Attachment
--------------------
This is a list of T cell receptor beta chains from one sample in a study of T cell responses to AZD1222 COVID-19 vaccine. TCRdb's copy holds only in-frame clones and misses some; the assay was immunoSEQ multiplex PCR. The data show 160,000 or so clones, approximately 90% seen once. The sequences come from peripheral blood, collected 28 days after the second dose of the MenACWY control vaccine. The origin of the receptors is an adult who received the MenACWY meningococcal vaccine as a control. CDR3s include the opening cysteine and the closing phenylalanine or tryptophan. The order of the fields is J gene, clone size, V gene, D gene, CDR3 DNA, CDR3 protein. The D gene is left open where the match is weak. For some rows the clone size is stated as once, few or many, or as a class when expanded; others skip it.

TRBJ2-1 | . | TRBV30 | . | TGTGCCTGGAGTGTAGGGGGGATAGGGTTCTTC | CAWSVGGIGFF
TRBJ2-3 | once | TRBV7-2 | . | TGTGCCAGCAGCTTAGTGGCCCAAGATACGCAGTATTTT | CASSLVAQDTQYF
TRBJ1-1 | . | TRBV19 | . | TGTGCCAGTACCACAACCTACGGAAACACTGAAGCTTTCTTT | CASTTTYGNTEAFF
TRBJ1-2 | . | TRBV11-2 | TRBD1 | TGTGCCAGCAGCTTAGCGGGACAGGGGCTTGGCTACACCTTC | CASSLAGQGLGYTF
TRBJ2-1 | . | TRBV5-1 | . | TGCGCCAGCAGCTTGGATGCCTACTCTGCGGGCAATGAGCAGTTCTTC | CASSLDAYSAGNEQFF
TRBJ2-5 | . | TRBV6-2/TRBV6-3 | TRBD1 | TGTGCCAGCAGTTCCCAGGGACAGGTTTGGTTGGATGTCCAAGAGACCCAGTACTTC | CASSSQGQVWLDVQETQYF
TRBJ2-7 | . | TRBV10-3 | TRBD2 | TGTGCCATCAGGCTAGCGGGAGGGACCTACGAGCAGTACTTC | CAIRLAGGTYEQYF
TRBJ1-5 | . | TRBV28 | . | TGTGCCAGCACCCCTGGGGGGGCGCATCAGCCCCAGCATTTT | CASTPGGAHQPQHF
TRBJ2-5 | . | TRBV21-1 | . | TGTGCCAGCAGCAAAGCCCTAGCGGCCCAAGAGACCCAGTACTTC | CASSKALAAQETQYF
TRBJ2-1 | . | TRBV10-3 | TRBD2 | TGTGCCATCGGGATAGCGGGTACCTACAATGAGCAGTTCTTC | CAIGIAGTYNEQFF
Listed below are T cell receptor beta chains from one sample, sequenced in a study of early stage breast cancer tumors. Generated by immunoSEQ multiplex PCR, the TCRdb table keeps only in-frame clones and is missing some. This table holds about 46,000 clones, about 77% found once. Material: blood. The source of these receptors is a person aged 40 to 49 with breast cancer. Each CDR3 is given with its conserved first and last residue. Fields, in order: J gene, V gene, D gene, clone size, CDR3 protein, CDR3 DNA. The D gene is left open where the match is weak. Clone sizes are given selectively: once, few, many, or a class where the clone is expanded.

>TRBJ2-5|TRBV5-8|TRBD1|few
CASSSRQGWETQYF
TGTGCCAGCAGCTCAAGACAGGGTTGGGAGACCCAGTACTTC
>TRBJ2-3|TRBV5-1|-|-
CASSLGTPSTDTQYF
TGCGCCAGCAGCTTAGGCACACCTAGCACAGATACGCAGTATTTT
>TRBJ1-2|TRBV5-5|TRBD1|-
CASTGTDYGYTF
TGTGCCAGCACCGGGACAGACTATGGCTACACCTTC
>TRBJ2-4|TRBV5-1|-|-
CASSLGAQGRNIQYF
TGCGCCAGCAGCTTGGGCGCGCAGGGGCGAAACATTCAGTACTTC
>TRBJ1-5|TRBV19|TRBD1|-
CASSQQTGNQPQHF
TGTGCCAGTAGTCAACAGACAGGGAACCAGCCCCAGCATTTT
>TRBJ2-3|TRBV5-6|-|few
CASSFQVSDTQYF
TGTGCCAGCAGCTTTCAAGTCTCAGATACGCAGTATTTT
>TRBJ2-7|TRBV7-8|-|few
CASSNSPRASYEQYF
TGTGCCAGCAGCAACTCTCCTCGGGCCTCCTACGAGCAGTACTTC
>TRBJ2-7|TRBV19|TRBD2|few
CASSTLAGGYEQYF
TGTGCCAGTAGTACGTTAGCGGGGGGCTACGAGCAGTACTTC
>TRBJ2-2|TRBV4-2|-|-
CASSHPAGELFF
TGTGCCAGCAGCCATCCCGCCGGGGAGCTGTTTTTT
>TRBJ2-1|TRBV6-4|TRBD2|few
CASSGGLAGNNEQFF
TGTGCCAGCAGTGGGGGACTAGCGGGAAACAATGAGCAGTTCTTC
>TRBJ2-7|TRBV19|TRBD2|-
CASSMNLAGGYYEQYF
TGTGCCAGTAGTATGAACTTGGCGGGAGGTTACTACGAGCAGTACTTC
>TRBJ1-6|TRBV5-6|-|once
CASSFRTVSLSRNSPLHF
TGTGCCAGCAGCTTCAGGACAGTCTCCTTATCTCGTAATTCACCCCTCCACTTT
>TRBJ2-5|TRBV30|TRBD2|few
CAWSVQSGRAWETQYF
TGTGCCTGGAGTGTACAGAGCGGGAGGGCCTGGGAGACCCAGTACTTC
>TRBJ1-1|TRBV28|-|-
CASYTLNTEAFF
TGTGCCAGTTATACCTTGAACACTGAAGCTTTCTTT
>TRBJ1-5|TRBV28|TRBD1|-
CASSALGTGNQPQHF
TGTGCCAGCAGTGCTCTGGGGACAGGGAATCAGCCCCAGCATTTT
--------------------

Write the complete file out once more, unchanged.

This is a list of T cell receptor beta chains from one sample in a study of T cell responses to AZD1222 COVID-19 vaccine. TCRdb's copy holds only in-frame clones and misses some; the assay was immunoSEQ multiplex PCR. The data show 160,000 or so clones, approximately 90% seen once. The sequences come from peripheral blood, collected 28 days after the second dose of the MenACWY control vaccine. The origin of the receptors is an adult who received the MenACWY meningococcal vaccine as a control. CDR3s include the opening cysteine and the closing phenylalanine or tryptophan. The order of the fields is J gene, clone size, V gene, D gene, CDR3 DNA, CDR3 protein. The D gene is left open where the match is weak. For some rows the clone size is stated as once, few or many, or as a class when expanded; others skip it.

TRBJ2-1 | . | TRBV30 | . | TGTGCCTGGAGTGTAGGGGGGATAGGGTTCTTC | CAWSVGGIGFF
TRBJ2-3 | once | TRBV7-2 | . | TGTGCCAGCAGCTTAGTGGCCCAAGATACGCAGTATTTT | CASSLVAQDTQYF
TRBJ1-1 | . | TRBV19 | . | TGTGCCAGTACCACAACCTACGGAAACACTGAAGCTTTCTTT | CASTTTYGNTEAFF
TRBJ1-2 | . | TRBV11-2 | TRBD1 | TGTGCCAGCAGCTTAGCGGGACAGGGGCTTGGCTACACCTTC | CASSLAGQGLGYTF
TRBJ2-1 | . | TRBV5-1 | . | TGCGCCAGCAGCTTGGATGCCTACTCTGCGGGCAATGAGCAGTTCTTC | CASSLDAYSAGNEQFF
TRBJ2-5 | . | TRBV6-2/TRBV6-3 | TRBD1 | TGTGCCAGCAGTTCCCAGGGACAGGTTTGGTTGGATGTCCAAGAGACCCAGTACTTC | CASSSQGQVWLDVQETQYF
TRBJ2-7 | . | TRBV10-3 | TRBD2 | TGTGCCATCAGGCTAGCGGGAGGGACCTACGAGCAGTACTTC | CAIRLAGGTYEQYF
TRBJ1-5 | . | TRBV28 | . | TGTGCCAGCACCCCTGGGGGGGCGCATCAGCCCCAGCATTTT | CASTPGGAHQPQHF
TRBJ2-5 | . | TRBV21-1 | . | TGTGCCAGCAGCAAAGCCCTAGCGGCCCAAGAGACCCAGTACTTC | CASSKALAAQETQYF
TRBJ2-1 | . | TRBV10-3 | TRBD2 | TGTGCCATCGGGATAGCGGGTACCTACAATGAGCAGTTCTTC | CAIGIAGTYNEQFF
Listed below are T cell receptor beta chains from one sample, sequenced in a study of early stage breast cancer tumors. Generated by immunoSEQ multiplex PCR, the TCRdb table keeps only in-frame clones and is missing some. This table holds about 46,000 clones, about 77% found once. Material: blood. The source of these receptors is a person aged 40 to 49 with breast cancer. Each CDR3 is given with its conserved first and last residue. Fields, in order: J gene, V gene, D gene, clone size, CDR3 protein, CDR3 DNA. The D gene is left open where the match is weak. Clone sizes are given selectively: once, few, many, or a class where the clone is expanded.

>TRBJ2-5|TRBV5-8|TRBD1|few
CASSSRQGWETQYF
TGTGCCAGCAGCTCAAGACAGGGTTGGGAGACCCAGTACTTC
>TRBJ2-3|TRBV5-1|-|-
CASSLGTPSTDTQYF
TGCGCCAGCAGCTTAGGCACACCTAGCACAGATACGCAGTATTTT
>TRBJ1-2|TRBV5-5|TRBD1|-
CASTGTDYGYTF
TGTGCCAGCACCGGGACAGACTATGGCTACACCTTC
>TRBJ2-4|TRBV5-1|-|-
CASSLGAQGRNIQYF
TGCGCCAGCAGCTTGGGCGCGCAGGGGCGAAACATTCAGTACTTC
>TRBJ1-5|TRBV19|TRBD1|-
CASSQQTGNQPQHF
TGTGCCAGTAGTCAACAGACAGGGAACCAGCCCCAGCATTTT
>TRBJ2-3|TRBV5-6|-|few
CASSFQVSDTQYF
TGTGCCAGCAGCTTTCAAGTCTCAGATACGCAGTATTTT
>TRBJ2-7|TRBV7-8|-|few
CASSNSPRASYEQYF
TGTGCCAGCAGCAACTCTCCTCGGGCCTCCTACGAGCAGTACTTC
>TRBJ2-7|TRBV19|TRBD2|few
CASSTLAGGYEQYF
TGTGCCAGTAGTACGTTAGCGGGGGGCTACGAGCAGTACTTC
>TRBJ2-2|TRBV4-2|-|-
CASSHPAGELFF
TGTGCCAGCAGCCATCCCGCCGGGGAGCTGTTTTTT
>TRBJ2-1|TRBV6-4|TRBD2|few
CASSGGLAGNNEQFF
TGTGCCAGCAGTGGGGGACTAGCGGGAAACAATGAGCAGTTCTTC
>TRBJ2-7|TRBV19|TRBD2|-
CASSMNLAGGYYEQYF
TGTGCCAGTAGTATGAACTTGGCGGGAGGTTACTACGAGCAGTACTTC
>TRBJ1-6|TRBV5-6|-|once
CASSFRTVSLSRNSPLHF
TGTGCCAGCAGCTTCAGGACAGTCTCCTTATCTCGTAATTCACCCCTCCACTTT
>TRBJ2-5|TRBV30|TRBD2|few
CAWSVQSGRAWETQYF
TGTGCCTGGAGTGTACAGAGCGGGAGGGCCTGGGAGACCCAGTACTTC
>TRBJ1-1|TRBV28|-|-
CASYTLNTEAFF
TGTGCCAGTTATACCTTGAACACTGAAGCTTTCTTT
>TRBJ1-5|TRBV28|TRBD1|-
CASSALGTGNQPQHF
TGTGCCAGCAGTGCTCTGGGGACAGGGAATCAGCCCCAGCATTTT